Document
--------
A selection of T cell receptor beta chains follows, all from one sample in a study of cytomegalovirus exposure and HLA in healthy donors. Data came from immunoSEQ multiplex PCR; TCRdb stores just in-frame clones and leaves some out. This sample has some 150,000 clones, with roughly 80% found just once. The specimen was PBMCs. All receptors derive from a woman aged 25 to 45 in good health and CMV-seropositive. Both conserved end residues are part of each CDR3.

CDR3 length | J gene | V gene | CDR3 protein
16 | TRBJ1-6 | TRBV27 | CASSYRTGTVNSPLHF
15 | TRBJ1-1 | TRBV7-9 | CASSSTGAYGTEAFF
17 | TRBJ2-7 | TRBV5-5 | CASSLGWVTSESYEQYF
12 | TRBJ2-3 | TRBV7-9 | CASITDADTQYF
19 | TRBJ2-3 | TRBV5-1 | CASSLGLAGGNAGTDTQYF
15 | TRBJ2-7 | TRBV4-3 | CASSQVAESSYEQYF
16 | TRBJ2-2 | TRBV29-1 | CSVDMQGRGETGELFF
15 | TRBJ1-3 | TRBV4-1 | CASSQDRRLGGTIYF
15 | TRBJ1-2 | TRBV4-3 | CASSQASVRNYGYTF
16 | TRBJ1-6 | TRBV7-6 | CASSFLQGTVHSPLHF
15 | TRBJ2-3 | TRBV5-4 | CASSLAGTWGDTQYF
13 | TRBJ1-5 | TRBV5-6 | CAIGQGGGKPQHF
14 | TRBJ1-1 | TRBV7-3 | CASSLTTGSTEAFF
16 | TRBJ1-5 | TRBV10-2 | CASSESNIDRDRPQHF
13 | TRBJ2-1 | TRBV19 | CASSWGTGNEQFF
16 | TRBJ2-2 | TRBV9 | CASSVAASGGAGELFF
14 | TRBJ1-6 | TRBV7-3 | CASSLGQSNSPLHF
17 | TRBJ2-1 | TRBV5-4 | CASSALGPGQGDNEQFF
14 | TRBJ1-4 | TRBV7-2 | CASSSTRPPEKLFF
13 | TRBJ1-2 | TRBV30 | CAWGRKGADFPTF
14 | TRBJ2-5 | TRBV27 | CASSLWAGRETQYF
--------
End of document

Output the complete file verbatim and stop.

A selection of T cell receptor beta chains follows, all from one sample in a study of cytomegalovirus exposure and HLA in healthy donors. Data came from immunoSEQ multiplex PCR; TCRdb stores just in-frame clones and leaves some out. This sample has some 150,000 clones, with roughly 80% found just once. The specimen was PBMCs. All receptors derive from a woman aged 25 to 45 in good health and CMV-seropositive. Both conserved end residues are part of each CDR3.

CDR3 length | J gene | V gene | CDR3 protein
16 | TRBJ1-6 | TRBV27 | CASSYRTGTVNSPLHF
15 | TRBJ1-1 | TRBV7-9 | CASSSTGAYGTEAFF
17 | TRBJ2-7 | TRBV5-5 | CASSLGWVTSESYEQYF
12 | TRBJ2-3 | TRBV7-9 | CASITDADTQYF
19 | TRBJ2-3 | TRBV5-1 | CASSLGLAGGNAGTDTQYF
15 | TRBJ2-7 | TRBV4-3 | CASSQVAESSYEQYF
16 | TRBJ2-2 | TRBV29-1 | CSVDMQGRGETGELFF
15 | TRBJ1-3 | TRBV4-1 | CASSQDRRLGGTIYF
15 | TRBJ1-2 | TRBV4-3 | CASSQASVRNYGYTF
16 | TRBJ1-6 | TRBV7-6 | CASSFLQGTVHSPLHF
15 | TRBJ2-3 | TRBV5-4 | CASSLAGTWGDTQYF
13 | TRBJ1-5 | TRBV5-6 | CAIGQGGGKPQHF
14 | TRBJ1-1 | TRBV7-3 | CASSLTTGSTEAFF
16 | TRBJ1-5 | TRBV10-2 | CASSESNIDRDRPQHF
13 | TRBJ2-1 | TRBV19 | CASSWGTGNEQFF
16 | TRBJ2-2 | TRBV9 | CASSVAASGGAGELFF
14 | TRBJ1-6 | TRBV7-3 | CASSLGQSNSPLHF
17 | TRBJ2-1 | TRBV5-4 | CASSALGPGQGDNEQFF
14 | TRBJ1-4 | TRBV7-2 | CASSSTRPPEKLFF
13 | TRBJ1-2 | TRBV30 | CAWGRKGADFPTF
14 | TRBJ2-5 | TRBV27 | CASSLWAGRETQYF